This Photo Almost Got Me Arrested in Lagos, Nigeria

Honoring the dead with arrest

So I am running along a random street in Lagos, when I see this poster put up to honor the Glorious Exit of Chief Ezekiel Ojo Alabi Farukan of Lagos Nigeria

Thinking its a beautiful way to honor death, I take a photo, and then I hear yelling. A Nigerian policeman is running at me screaming that I cannot take a photo and he needs to see my camera.

Yelling back, I tell him I am respecting the dead, and he should have more respect too. I then I show him what I am photographing, the poster. He demands to see my camera. Just before we were really going to get into it (I was not going to give up my camera) a woman got off a moped and jumped into the debate.

She told the police man he had no right to hassle me. I could take photos if I wanted, especially one honoring the chief. As they argued, I took the opportunity to continued my run.

Just another day in Nigeria

Landing at Lagos Nigeria International Airport LOS

Your LOS apporach view
What does it look like to land at Lagos, Nigeria’s Murtala Muhammed International Airport (LOS)? For those who wonder, I made the following movie while my flight approached and landed just for your enjoyment:

I’m always amazed at the view – those endless shanties that spread out into the horizon. That all that humanity can live so close together. Its not the vertical living of Hong Kong, but Nigeria doesn’t have Asia’s organization either. All those people you see while approaching Lagos International are scrounging for a living in the midst of African chaos.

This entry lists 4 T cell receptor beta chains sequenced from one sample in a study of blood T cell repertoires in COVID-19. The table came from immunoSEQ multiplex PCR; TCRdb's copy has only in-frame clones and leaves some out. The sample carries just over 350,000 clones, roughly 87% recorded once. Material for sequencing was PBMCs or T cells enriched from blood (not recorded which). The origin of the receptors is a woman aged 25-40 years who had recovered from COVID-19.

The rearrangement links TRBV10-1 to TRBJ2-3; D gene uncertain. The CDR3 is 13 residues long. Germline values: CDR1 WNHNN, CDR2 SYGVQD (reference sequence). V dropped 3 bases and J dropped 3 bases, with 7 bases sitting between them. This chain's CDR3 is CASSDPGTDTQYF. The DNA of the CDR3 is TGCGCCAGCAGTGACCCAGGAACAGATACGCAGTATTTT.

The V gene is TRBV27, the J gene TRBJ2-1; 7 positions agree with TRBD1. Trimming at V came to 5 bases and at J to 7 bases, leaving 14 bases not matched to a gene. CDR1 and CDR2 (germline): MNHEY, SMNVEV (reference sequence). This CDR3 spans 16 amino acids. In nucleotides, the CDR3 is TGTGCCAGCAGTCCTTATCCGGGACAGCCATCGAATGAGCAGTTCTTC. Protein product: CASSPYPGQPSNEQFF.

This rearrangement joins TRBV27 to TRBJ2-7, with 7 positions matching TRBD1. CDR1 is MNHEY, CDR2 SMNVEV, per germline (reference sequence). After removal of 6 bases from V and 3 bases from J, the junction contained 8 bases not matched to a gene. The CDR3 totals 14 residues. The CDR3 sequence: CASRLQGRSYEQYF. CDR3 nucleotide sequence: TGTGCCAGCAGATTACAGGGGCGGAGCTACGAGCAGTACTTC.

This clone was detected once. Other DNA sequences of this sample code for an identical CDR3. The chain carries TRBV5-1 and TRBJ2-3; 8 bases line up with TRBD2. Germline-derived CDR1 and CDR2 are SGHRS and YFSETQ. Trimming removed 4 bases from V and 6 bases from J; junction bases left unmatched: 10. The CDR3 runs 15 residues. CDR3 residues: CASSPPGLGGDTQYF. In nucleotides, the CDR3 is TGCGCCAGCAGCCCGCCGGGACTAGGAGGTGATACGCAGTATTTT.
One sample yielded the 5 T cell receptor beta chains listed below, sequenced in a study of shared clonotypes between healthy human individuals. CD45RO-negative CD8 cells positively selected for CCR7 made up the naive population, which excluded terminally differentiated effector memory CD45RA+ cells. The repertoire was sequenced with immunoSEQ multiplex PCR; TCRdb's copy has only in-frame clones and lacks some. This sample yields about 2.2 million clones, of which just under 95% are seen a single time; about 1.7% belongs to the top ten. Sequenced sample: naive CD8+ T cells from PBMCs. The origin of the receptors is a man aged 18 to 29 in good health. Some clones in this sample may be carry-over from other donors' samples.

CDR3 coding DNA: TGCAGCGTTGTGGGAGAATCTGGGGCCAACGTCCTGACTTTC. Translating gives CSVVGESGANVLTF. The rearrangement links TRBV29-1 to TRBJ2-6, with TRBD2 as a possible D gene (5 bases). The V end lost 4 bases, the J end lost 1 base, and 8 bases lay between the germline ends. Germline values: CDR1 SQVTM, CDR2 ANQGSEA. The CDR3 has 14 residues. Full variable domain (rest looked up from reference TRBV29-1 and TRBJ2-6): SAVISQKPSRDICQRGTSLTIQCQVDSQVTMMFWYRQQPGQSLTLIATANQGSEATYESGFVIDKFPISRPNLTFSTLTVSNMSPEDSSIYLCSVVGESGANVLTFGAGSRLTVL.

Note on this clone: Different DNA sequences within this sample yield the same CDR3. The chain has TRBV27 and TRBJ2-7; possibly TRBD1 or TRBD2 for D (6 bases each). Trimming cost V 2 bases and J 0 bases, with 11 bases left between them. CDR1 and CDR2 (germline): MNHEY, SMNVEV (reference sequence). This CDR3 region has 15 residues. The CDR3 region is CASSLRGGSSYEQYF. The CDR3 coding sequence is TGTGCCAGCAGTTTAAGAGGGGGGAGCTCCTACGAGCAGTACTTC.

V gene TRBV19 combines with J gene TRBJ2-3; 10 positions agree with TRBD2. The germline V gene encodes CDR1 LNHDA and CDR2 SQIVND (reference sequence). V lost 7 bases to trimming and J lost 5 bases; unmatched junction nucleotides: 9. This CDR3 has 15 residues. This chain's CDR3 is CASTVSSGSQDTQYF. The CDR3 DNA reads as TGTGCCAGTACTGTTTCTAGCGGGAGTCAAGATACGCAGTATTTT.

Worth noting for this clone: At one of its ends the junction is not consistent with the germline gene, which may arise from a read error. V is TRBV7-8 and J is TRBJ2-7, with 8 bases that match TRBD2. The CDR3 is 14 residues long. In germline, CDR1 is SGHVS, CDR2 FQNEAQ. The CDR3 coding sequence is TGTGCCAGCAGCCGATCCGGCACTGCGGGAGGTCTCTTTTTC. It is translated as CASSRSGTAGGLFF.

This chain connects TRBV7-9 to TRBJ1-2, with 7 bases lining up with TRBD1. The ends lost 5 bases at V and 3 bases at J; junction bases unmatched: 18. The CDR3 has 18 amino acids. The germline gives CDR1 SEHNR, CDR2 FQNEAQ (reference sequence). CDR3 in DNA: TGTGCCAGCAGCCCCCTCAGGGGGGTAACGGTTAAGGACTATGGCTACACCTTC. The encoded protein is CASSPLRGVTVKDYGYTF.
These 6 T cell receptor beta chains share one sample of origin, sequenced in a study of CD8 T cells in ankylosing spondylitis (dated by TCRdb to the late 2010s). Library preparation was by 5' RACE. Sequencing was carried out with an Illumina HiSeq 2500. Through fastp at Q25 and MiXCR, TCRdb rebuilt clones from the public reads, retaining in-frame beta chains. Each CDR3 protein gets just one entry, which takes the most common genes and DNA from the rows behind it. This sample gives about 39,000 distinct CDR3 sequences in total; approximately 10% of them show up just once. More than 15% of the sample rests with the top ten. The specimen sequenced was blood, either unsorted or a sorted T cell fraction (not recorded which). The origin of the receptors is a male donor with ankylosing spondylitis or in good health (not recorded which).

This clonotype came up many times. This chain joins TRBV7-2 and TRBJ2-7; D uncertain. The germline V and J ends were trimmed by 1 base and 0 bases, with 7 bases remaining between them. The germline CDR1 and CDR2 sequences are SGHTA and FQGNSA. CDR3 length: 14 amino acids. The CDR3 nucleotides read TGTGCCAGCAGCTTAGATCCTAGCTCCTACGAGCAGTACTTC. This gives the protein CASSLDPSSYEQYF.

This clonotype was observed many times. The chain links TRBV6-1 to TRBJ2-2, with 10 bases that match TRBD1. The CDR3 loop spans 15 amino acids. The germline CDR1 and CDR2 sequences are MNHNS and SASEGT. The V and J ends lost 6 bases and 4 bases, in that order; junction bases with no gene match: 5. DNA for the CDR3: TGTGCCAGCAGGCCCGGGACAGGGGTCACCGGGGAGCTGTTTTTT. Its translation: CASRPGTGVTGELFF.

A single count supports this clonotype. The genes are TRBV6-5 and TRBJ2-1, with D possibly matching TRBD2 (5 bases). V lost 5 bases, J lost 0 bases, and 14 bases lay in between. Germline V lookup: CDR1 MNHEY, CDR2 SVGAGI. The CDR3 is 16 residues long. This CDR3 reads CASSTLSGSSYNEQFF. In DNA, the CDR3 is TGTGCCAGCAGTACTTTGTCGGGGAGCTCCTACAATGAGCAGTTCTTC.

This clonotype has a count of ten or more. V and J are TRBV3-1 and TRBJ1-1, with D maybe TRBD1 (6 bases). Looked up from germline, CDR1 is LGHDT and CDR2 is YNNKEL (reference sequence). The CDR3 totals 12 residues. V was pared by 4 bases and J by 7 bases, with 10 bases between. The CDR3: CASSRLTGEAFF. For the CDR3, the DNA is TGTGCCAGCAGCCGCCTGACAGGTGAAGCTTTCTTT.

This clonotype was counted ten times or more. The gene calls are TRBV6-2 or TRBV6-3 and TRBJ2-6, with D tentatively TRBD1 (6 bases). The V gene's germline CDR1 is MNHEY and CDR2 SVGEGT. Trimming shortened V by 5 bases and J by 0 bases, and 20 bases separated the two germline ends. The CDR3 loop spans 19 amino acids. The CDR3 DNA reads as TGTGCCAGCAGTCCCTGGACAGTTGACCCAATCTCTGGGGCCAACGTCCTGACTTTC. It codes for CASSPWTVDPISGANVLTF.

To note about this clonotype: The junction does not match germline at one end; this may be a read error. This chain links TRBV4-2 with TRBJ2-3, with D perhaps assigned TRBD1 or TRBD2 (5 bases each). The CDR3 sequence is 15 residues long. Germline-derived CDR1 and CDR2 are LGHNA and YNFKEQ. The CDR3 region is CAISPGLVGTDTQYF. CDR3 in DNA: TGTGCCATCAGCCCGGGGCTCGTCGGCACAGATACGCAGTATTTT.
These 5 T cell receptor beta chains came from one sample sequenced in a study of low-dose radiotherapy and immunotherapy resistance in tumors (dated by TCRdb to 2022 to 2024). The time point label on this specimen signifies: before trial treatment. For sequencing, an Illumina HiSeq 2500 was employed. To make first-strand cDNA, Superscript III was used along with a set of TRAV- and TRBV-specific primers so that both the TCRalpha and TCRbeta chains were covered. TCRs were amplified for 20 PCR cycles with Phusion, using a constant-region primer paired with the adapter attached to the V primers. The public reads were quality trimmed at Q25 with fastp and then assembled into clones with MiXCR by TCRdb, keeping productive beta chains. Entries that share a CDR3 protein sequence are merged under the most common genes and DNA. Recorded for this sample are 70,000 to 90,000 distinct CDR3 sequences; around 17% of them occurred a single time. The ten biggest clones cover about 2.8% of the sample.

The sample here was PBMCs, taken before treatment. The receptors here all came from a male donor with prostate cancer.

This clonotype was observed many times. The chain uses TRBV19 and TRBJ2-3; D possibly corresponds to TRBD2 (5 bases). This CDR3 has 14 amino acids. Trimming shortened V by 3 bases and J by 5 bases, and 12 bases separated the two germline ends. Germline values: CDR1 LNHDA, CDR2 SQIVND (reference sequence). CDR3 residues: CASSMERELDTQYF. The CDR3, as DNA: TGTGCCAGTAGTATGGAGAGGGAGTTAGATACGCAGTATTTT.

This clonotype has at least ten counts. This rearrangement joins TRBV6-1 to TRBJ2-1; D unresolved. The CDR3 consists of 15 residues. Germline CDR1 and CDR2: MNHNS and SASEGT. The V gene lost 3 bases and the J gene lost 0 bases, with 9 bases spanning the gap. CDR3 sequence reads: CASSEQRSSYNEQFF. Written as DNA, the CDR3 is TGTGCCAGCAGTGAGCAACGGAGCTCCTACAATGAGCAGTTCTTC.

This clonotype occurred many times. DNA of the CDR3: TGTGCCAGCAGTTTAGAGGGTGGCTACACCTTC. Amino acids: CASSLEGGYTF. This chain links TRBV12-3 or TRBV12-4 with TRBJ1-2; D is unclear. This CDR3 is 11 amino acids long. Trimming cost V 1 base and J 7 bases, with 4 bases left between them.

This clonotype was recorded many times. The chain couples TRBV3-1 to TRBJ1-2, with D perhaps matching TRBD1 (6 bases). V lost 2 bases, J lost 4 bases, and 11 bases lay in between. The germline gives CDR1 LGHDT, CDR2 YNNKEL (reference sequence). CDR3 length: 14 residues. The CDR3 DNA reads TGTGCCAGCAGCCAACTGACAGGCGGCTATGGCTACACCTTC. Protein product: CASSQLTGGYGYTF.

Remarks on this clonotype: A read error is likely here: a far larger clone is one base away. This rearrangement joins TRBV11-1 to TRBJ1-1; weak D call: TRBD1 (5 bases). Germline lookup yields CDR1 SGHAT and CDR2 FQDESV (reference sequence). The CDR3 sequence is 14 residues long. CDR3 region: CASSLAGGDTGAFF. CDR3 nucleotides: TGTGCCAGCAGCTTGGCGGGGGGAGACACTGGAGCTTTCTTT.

Chinese in Nigeria: Where Do They All Go?

Chinese flights land daily
Chinese Tiger generator
Sitting here on this Nigerian flight from Lagos to Abuja, I’m surprised to be the only “white” guy on the jet plane. That the majority of passengers are black Africans is not surprising of course, but its the other ethnicity present that shocks – Chinese.

And I do not mean a Chinese here or there. I would say that about a third of the flight is Chinese – not Asian, not Japanese, not Thai, Cambodian or Indonesian. Not even “Overseas Chinese” from Singapore or Hong Kong, but full on mainland Chinese who very much look the part.

Chattering away in putonghua, with the mannerisms and dress of middling businessmen, they are an uninspiring lot at first glance. But by the second or third take, I start to wonder what they’re doing in deepest Africa.

They don’t seem to speak a word of English or have a clue to what’s going on around them, but they do seem driven. They are not in Nigeria for the fun or the glamour. They are here to make money, and from the China Southern Airways jet parked at Murtala Muhammed International Airport to the Kenya Airways connection to Hong Kong, there are more arriving every day.

But where do they go? Outside communal transportation environments, I don’t see Chinese on the streets of Abuja, Lagos, or Nairobi. I’ve not seen too many in the businesses I frequent. They sure aren’t in the NGO and development circles. And there can’t be that many Chinese restaurants.

Yet trade numbers suggest they are doing well. Chinese-Nigerian trade is now over $10 billion, with much of that Nigerian oil to China and Chinese products to Nigeria. Or to put it another way, the Nigerian state and individual Chinese traders are doing well.

I just wish I could find these Chinese traders. From my conversations with Nigerians, the Chinese are as invisible to Africans as they are to me.